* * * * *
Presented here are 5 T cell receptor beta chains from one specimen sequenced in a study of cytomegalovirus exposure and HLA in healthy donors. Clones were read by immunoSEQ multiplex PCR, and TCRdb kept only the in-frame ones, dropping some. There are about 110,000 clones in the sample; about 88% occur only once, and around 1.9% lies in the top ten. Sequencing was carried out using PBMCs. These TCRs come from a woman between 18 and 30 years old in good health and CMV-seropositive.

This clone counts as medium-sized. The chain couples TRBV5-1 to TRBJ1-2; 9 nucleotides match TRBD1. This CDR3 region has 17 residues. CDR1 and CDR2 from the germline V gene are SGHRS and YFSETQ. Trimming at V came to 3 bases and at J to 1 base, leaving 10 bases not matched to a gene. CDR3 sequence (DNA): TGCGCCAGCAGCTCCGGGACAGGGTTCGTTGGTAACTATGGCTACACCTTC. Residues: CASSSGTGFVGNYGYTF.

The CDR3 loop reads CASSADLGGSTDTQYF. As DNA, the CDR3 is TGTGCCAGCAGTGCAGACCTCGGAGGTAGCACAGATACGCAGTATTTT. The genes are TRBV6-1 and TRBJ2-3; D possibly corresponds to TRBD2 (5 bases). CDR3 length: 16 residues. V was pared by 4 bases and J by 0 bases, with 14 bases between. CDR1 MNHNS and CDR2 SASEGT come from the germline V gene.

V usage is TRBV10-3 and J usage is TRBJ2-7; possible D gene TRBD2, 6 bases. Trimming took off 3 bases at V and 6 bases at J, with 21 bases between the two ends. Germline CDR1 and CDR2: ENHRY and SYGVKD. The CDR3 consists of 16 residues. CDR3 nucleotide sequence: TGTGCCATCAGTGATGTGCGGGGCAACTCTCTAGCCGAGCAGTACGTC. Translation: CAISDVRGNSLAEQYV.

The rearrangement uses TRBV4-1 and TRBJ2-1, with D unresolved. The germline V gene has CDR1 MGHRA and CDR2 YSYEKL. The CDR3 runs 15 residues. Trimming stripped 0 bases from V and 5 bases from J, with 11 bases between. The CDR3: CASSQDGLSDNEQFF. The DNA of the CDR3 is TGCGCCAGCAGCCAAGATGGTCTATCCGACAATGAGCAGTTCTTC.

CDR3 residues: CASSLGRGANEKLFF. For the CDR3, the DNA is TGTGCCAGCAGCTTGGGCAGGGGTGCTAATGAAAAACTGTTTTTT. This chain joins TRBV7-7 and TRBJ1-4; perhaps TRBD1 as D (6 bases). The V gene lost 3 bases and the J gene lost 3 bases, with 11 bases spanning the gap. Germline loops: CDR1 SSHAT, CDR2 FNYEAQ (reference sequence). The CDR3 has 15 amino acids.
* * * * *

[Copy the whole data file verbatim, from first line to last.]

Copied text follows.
Presented here are 5 T cell receptor beta chains from one specimen sequenced in a study of cytomegalovirus exposure and HLA in healthy donors. Clones were read by immunoSEQ multiplex PCR, and TCRdb kept only the in-frame ones, dropping some. There are about 110,000 clones in the sample; about 88% occur only once, and around 1.9% lies in the top ten. Sequencing was carried out using PBMCs. These TCRs come from a woman between 18 and 30 years old in good health and CMV-seropositive.

This clone counts as medium-sized. The chain couples TRBV5-1 to TRBJ1-2; 9 nucleotides match TRBD1. This CDR3 region has 17 residues. CDR1 and CDR2 from the germline V gene are SGHRS and YFSETQ. Trimming at V came to 3 bases and at J to 1 base, leaving 10 bases not matched to a gene. CDR3 sequence (DNA): TGCGCCAGCAGCTCCGGGACAGGGTTCGTTGGTAACTATGGCTACACCTTC. Residues: CASSSGTGFVGNYGYTF.

The CDR3 loop reads CASSADLGGSTDTQYF. As DNA, the CDR3 is TGTGCCAGCAGTGCAGACCTCGGAGGTAGCACAGATACGCAGTATTTT. The genes are TRBV6-1 and TRBJ2-3; D possibly corresponds to TRBD2 (5 bases). CDR3 length: 16 residues. V was pared by 4 bases and J by 0 bases, with 14 bases between. CDR1 MNHNS and CDR2 SASEGT come from the germline V gene.

V usage is TRBV10-3 and J usage is TRBJ2-7; possible D gene TRBD2, 6 bases. Trimming took off 3 bases at V and 6 bases at J, with 21 bases between the two ends. Germline CDR1 and CDR2: ENHRY and SYGVKD. The CDR3 consists of 16 residues. CDR3 nucleotide sequence: TGTGCCATCAGTGATGTGCGGGGCAACTCTCTAGCCGAGCAGTACGTC. Translation: CAISDVRGNSLAEQYV.

The rearrangement uses TRBV4-1 and TRBJ2-1, with D unresolved. The germline V gene has CDR1 MGHRA and CDR2 YSYEKL. The CDR3 runs 15 residues. Trimming stripped 0 bases from V and 5 bases from J, with 11 bases between. The CDR3: CASSQDGLSDNEQFF. The DNA of the CDR3 is TGCGCCAGCAGCCAAGATGGTCTATCCGACAATGAGCAGTTCTTC.

CDR3 residues: CASSLGRGANEKLFF. For the CDR3, the DNA is TGTGCCAGCAGCTTGGGCAGGGGTGCTAATGAAAAACTGTTTTTT. This chain joins TRBV7-7 and TRBJ1-4; perhaps TRBD1 as D (6 bases). The V gene lost 3 bases and the J gene lost 3 bases, with 11 bases spanning the gap. Germline loops: CDR1 SSHAT, CDR2 FNYEAQ (reference sequence). The CDR3 has 15 amino acids.